South Africa Secures Additional Vaccines, Eases Alcohol Ban
(Bloomberg) -- South African President Cyril Ramaphosa announced that his administration has secured millions of additional coronavirus vaccines to help bring the disease under control and eased a ban on alcohol sales after a two-month spike in cases abated.
The country will remain on virus alert level 3, but liquor stores will be allowed to resume trading between Mondays and Thursdays and bars and restaurants can sell alcohol again throughout the week. Beaches, parks, dams and lakes that were closed in Covid-19 hotspots late last year will be reopened, a night-time curfew will be shortened by three hours and religious gatherings will be permitted.
“We have now passed the peak of the second wave,” President Cyril Ramaphosa said in a televised address on Monday. “Despite the clear progress we have made, the number of new cases is still high and there is an ever-present danger of a resurgence.”
South Africa has reported more than 1.45 million cases and 44,164 deaths so far, the most in Africa. The positivity rate has declined to less than 20% from a peak of 36% last month, and average daily infections have dropped to about 5,500 from a record 21,980 in December. That’s eased pressure on hospitals, which were close to being swamped.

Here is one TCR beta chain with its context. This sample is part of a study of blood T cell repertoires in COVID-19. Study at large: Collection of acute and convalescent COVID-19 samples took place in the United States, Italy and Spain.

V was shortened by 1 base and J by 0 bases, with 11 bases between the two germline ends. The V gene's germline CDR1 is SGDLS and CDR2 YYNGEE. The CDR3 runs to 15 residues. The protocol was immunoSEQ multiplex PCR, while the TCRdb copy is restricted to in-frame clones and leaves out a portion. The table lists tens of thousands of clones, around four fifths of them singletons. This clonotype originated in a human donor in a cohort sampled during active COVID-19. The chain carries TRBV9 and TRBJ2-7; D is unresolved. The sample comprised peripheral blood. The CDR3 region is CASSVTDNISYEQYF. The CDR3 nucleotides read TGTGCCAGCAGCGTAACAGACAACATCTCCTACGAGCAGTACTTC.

The government has secured 20 million doses from Pfizer Inc. and 9 million from Johnson & Johnson, which will begin arriving in the second quarter, according to Ramaphosa. Covax, a global initiative aimed at ensuring equitable access to vaccines, has agreed to supply the country with another 12 million doses, with about 2 million to arrive by next month, he said. The country will also get a share of 1 billion doses the African Union has negotiated for the continent from Covax and other suppliers.
Ramaphosa’s administration has drawn criticism from scientists, labor unions and opposition parties for being slow off the mark in procuring shots. The first 1 million doses of AstraZeneca Plc vaccines arrived from India on Monday, and will be used to inoculate health workers at 200 designated facilities. Another 500,000 doses are due to arrive later this month.
“The arrival of these vaccines contains the promise that we can turn the tide on this disease that has caused so much devastation and hardship,” the president said. “It is up to us to get vaccinated as soon as possible and stop the virus spreading further.”
- The government aims to vaccinate two-thirds of its 60 million people.
- Shots will be made available to all adults but it won’t be compulsory to get them.
- Daily hospital admissions have fallen to less than 300 from a peak of more than 2,300.
- A new, more contagious strain of the virus that was first identified in South Africa could drive another resurgence
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